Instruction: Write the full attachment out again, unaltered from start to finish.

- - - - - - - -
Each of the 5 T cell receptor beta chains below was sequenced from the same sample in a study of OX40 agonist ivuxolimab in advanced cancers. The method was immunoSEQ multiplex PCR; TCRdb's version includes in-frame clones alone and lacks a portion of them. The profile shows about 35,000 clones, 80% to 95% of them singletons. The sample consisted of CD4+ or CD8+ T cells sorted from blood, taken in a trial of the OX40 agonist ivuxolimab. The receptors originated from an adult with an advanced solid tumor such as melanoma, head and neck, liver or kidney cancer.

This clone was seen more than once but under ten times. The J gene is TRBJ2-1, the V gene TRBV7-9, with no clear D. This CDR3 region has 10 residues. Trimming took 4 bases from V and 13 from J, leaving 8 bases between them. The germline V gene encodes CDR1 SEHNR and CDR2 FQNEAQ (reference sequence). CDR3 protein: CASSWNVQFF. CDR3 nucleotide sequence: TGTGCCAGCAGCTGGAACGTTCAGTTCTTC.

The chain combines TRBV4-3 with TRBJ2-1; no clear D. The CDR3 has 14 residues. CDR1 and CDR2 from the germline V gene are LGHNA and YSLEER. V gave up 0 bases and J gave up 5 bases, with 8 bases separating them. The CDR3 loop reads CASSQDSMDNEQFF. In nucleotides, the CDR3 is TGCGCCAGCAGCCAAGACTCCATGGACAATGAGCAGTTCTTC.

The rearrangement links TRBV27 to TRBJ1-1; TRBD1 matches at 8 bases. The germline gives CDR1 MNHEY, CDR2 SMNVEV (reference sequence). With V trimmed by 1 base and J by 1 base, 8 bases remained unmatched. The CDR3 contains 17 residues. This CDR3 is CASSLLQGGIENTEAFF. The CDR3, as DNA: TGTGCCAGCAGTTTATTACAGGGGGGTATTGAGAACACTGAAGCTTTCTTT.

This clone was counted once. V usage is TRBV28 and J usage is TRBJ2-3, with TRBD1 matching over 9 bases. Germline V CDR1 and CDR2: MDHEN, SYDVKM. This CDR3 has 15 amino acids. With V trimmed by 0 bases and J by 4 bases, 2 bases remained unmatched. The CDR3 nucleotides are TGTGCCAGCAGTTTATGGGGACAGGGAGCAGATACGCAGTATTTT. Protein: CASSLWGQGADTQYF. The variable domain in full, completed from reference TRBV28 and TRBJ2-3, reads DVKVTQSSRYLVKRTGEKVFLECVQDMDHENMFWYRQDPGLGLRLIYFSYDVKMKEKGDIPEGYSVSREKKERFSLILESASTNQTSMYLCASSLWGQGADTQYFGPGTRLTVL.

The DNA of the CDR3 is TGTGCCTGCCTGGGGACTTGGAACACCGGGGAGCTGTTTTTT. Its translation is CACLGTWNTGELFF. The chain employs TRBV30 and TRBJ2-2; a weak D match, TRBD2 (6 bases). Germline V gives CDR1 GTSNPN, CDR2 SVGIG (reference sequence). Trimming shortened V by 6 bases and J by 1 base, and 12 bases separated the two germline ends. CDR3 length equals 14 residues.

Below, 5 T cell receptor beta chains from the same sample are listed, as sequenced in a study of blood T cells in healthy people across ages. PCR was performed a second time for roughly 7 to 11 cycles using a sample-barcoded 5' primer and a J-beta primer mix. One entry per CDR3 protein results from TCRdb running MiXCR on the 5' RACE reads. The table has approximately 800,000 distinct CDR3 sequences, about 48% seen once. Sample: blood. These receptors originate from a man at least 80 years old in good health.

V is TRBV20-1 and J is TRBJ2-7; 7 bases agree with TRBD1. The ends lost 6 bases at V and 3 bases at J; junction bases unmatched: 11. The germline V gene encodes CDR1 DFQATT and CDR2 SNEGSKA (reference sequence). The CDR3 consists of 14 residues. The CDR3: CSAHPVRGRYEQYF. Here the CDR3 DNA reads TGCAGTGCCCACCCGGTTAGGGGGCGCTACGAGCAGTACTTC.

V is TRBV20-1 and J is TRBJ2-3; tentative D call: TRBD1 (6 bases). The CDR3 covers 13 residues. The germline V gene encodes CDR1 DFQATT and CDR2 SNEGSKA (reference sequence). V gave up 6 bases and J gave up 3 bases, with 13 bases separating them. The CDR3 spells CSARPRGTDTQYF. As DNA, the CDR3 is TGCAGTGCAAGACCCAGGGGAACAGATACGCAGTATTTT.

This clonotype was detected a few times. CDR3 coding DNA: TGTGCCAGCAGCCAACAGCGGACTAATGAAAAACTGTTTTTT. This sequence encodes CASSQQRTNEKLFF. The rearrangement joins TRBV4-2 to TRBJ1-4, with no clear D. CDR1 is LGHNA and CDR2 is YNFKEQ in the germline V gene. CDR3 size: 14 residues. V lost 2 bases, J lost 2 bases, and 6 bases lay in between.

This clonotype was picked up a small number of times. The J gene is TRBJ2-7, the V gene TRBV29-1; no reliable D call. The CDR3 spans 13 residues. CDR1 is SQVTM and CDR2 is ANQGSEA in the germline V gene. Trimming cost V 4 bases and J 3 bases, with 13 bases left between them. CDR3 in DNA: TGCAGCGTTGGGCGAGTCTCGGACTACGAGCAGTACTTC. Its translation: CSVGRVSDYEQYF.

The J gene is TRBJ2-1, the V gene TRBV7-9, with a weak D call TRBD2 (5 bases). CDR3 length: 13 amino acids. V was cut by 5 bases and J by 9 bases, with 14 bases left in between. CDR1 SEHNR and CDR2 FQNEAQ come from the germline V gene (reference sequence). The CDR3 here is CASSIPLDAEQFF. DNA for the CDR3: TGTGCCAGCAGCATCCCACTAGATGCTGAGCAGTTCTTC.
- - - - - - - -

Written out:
Each of the 5 T cell receptor beta chains below was sequenced from the same sample in a study of OX40 agonist ivuxolimab in advanced cancers. The method was immunoSEQ multiplex PCR; TCRdb's version includes in-frame clones alone and lacks a portion of them. The profile shows about 35,000 clones, 80% to 95% of them singletons. The sample consisted of CD4+ or CD8+ T cells sorted from blood, taken in a trial of the OX40 agonist ivuxolimab. The receptors originated from an adult with an advanced solid tumor such as melanoma, head and neck, liver or kidney cancer.

This clone was seen more than once but under ten times. The J gene is TRBJ2-1, the V gene TRBV7-9, with no clear D. This CDR3 region has 10 residues. Trimming took 4 bases from V and 13 from J, leaving 8 bases between them. The germline V gene encodes CDR1 SEHNR and CDR2 FQNEAQ (reference sequence). CDR3 protein: CASSWNVQFF. CDR3 nucleotide sequence: TGTGCCAGCAGCTGGAACGTTCAGTTCTTC.

The chain combines TRBV4-3 with TRBJ2-1; no clear D. The CDR3 has 14 residues. CDR1 and CDR2 from the germline V gene are LGHNA and YSLEER. V gave up 0 bases and J gave up 5 bases, with 8 bases separating them. The CDR3 loop reads CASSQDSMDNEQFF. In nucleotides, the CDR3 is TGCGCCAGCAGCCAAGACTCCATGGACAATGAGCAGTTCTTC.

The rearrangement links TRBV27 to TRBJ1-1; TRBD1 matches at 8 bases. The germline gives CDR1 MNHEY, CDR2 SMNVEV (reference sequence). With V trimmed by 1 base and J by 1 base, 8 bases remained unmatched. The CDR3 contains 17 residues. This CDR3 is CASSLLQGGIENTEAFF. The CDR3, as DNA: TGTGCCAGCAGTTTATTACAGGGGGGTATTGAGAACACTGAAGCTTTCTTT.

This clone was counted once. V usage is TRBV28 and J usage is TRBJ2-3, with TRBD1 matching over 9 bases. Germline V CDR1 and CDR2: MDHEN, SYDVKM. This CDR3 has 15 amino acids. With V trimmed by 0 bases and J by 4 bases, 2 bases remained unmatched. The CDR3 nucleotides are TGTGCCAGCAGTTTATGGGGACAGGGAGCAGATACGCAGTATTTT. Protein: CASSLWGQGADTQYF. The variable domain in full, completed from reference TRBV28 and TRBJ2-3, reads DVKVTQSSRYLVKRTGEKVFLECVQDMDHENMFWYRQDPGLGLRLIYFSYDVKMKEKGDIPEGYSVSREKKERFSLILESASTNQTSMYLCASSLWGQGADTQYFGPGTRLTVL.

The DNA of the CDR3 is TGTGCCTGCCTGGGGACTTGGAACACCGGGGAGCTGTTTTTT. Its translation is CACLGTWNTGELFF. The chain employs TRBV30 and TRBJ2-2; a weak D match, TRBD2 (6 bases). Germline V gives CDR1 GTSNPN, CDR2 SVGIG (reference sequence). Trimming shortened V by 6 bases and J by 1 base, and 12 bases separated the two germline ends. CDR3 length equals 14 residues.

Below, 5 T cell receptor beta chains from the same sample are listed, as sequenced in a study of blood T cells in healthy people across ages. PCR was performed a second time for roughly 7 to 11 cycles using a sample-barcoded 5' primer and a J-beta primer mix. One entry per CDR3 protein results from TCRdb running MiXCR on the 5' RACE reads. The table has approximately 800,000 distinct CDR3 sequences, about 48% seen once. Sample: blood. These receptors originate from a man at least 80 years old in good health.

V is TRBV20-1 and J is TRBJ2-7; 7 bases agree with TRBD1. The ends lost 6 bases at V and 3 bases at J; junction bases unmatched: 11. The germline V gene encodes CDR1 DFQATT and CDR2 SNEGSKA (reference sequence). The CDR3 consists of 14 residues. The CDR3: CSAHPVRGRYEQYF. Here the CDR3 DNA reads TGCAGTGCCCACCCGGTTAGGGGGCGCTACGAGCAGTACTTC.

V is TRBV20-1 and J is TRBJ2-3; tentative D call: TRBD1 (6 bases). The CDR3 covers 13 residues. The germline V gene encodes CDR1 DFQATT and CDR2 SNEGSKA (reference sequence). V gave up 6 bases and J gave up 3 bases, with 13 bases separating them. The CDR3 spells CSARPRGTDTQYF. As DNA, the CDR3 is TGCAGTGCAAGACCCAGGGGAACAGATACGCAGTATTTT.

This clonotype was detected a few times. CDR3 coding DNA: TGTGCCAGCAGCCAACAGCGGACTAATGAAAAACTGTTTTTT. This sequence encodes CASSQQRTNEKLFF. The rearrangement joins TRBV4-2 to TRBJ1-4, with no clear D. CDR1 is LGHNA and CDR2 is YNFKEQ in the germline V gene. CDR3 size: 14 residues. V lost 2 bases, J lost 2 bases, and 6 bases lay in between.

This clonotype was picked up a small number of times. The J gene is TRBJ2-7, the V gene TRBV29-1; no reliable D call. The CDR3 spans 13 residues. CDR1 is SQVTM and CDR2 is ANQGSEA in the germline V gene. Trimming cost V 4 bases and J 3 bases, with 13 bases left between them. CDR3 in DNA: TGCAGCGTTGGGCGAGTCTCGGACTACGAGCAGTACTTC. Its translation: CSVGRVSDYEQYF.

The J gene is TRBJ2-1, the V gene TRBV7-9, with a weak D call TRBD2 (5 bases). CDR3 length: 13 amino acids. V was cut by 5 bases and J by 9 bases, with 14 bases left in between. CDR1 SEHNR and CDR2 FQNEAQ come from the germline V gene (reference sequence). The CDR3 here is CASSIPLDAEQFF. DNA for the CDR3: TGTGCCAGCAGCATCCCACTAGATGCTGAGCAGTTCTTC.